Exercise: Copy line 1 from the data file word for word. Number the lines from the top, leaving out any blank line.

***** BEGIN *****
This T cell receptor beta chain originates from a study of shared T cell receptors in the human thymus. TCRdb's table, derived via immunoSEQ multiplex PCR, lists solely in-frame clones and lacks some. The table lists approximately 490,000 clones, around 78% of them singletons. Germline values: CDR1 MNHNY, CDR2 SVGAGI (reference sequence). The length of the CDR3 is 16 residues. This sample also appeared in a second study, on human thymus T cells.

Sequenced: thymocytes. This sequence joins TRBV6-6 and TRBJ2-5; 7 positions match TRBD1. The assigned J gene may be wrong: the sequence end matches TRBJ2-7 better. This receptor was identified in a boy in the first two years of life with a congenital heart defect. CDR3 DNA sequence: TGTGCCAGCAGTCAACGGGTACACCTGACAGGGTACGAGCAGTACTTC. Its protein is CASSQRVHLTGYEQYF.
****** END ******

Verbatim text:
This T cell receptor beta chain originates from a study of shared T cell receptors in the human thymus. TCRdb's table, derived via immunoSEQ multiplex PCR, lists solely in-frame clones and lacks some. The table lists approximately 490,000 clones, around 78% of them singletons. Germline values: CDR1 MNHNY, CDR2 SVGAGI (reference sequence). The length of the CDR3 is 16 residues. This sample also appeared in a second study, on human thymus T cells.